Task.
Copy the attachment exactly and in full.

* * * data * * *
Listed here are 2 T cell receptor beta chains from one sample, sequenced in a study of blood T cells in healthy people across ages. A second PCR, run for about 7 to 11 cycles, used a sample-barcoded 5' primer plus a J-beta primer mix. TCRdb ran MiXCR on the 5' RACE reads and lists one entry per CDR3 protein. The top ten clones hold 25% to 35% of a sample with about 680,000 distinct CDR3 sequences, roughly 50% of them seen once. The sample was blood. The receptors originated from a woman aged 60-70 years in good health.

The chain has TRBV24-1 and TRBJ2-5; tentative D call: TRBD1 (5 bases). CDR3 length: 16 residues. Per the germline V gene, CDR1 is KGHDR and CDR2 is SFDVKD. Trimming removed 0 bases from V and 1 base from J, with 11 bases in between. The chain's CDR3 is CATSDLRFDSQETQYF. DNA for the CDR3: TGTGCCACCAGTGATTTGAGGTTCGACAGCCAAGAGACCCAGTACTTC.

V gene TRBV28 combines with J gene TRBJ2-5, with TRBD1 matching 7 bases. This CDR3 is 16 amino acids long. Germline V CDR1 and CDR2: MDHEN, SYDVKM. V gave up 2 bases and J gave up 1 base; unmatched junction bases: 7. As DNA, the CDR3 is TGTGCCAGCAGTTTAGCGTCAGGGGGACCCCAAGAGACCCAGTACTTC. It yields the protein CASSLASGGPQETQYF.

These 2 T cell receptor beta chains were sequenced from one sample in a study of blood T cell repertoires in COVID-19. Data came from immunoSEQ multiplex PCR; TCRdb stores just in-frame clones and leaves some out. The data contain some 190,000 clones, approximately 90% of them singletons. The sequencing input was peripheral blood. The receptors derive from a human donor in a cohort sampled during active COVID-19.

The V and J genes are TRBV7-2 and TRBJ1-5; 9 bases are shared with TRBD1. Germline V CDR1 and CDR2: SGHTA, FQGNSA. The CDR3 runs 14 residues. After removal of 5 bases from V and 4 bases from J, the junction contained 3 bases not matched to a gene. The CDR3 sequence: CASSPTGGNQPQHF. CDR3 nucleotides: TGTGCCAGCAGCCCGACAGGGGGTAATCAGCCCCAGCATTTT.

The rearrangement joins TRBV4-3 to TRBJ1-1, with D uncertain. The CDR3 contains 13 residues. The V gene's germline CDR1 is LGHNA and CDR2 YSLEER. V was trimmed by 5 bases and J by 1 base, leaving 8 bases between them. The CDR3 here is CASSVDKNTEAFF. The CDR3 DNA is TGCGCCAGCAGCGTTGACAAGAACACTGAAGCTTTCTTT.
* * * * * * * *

Listed here are 2 T cell receptor beta chains from one sample, sequenced in a study of blood T cells in healthy people across ages. A second PCR, run for about 7 to 11 cycles, used a sample-barcoded 5' primer plus a J-beta primer mix. TCRdb ran MiXCR on the 5' RACE reads and lists one entry per CDR3 protein. The top ten clones hold 25% to 35% of a sample with about 680,000 distinct CDR3 sequences, roughly 50% of them seen once. The sample was blood. The receptors originated from a woman aged 60-70 years in good health.

The chain has TRBV24-1 and TRBJ2-5; tentative D call: TRBD1 (5 bases). CDR3 length: 16 residues. Per the germline V gene, CDR1 is KGHDR and CDR2 is SFDVKD. Trimming removed 0 bases from V and 1 base from J, with 11 bases in between. The chain's CDR3 is CATSDLRFDSQETQYF. DNA for the CDR3: TGTGCCACCAGTGATTTGAGGTTCGACAGCCAAGAGACCCAGTACTTC.

V gene TRBV28 combines with J gene TRBJ2-5, with TRBD1 matching 7 bases. This CDR3 is 16 amino acids long. Germline V CDR1 and CDR2: MDHEN, SYDVKM. V gave up 2 bases and J gave up 1 base; unmatched junction bases: 7. As DNA, the CDR3 is TGTGCCAGCAGTTTAGCGTCAGGGGGACCCCAAGAGACCCAGTACTTC. It yields the protein CASSLASGGPQETQYF.

These 2 T cell receptor beta chains were sequenced from one sample in a study of blood T cell repertoires in COVID-19. Data came from immunoSEQ multiplex PCR; TCRdb stores just in-frame clones and leaves some out. The data contain some 190,000 clones, approximately 90% of them singletons. The sequencing input was peripheral blood. The receptors derive from a human donor in a cohort sampled during active COVID-19.

The V and J genes are TRBV7-2 and TRBJ1-5; 9 bases are shared with TRBD1. Germline V CDR1 and CDR2: SGHTA, FQGNSA. The CDR3 runs 14 residues. After removal of 5 bases from V and 4 bases from J, the junction contained 3 bases not matched to a gene. The CDR3 sequence: CASSPTGGNQPQHF. CDR3 nucleotides: TGTGCCAGCAGCCCGACAGGGGGTAATCAGCCCCAGCATTTT.

The rearrangement joins TRBV4-3 to TRBJ1-1, with D uncertain. The CDR3 contains 13 residues. The V gene's germline CDR1 is LGHNA and CDR2 YSLEER. V was trimmed by 5 bases and J by 1 base, leaving 8 bases between them. The CDR3 here is CASSVDKNTEAFF. The CDR3 DNA is TGCGCCAGCAGCGTTGACAAGAACACTGAAGCTTTCTTT.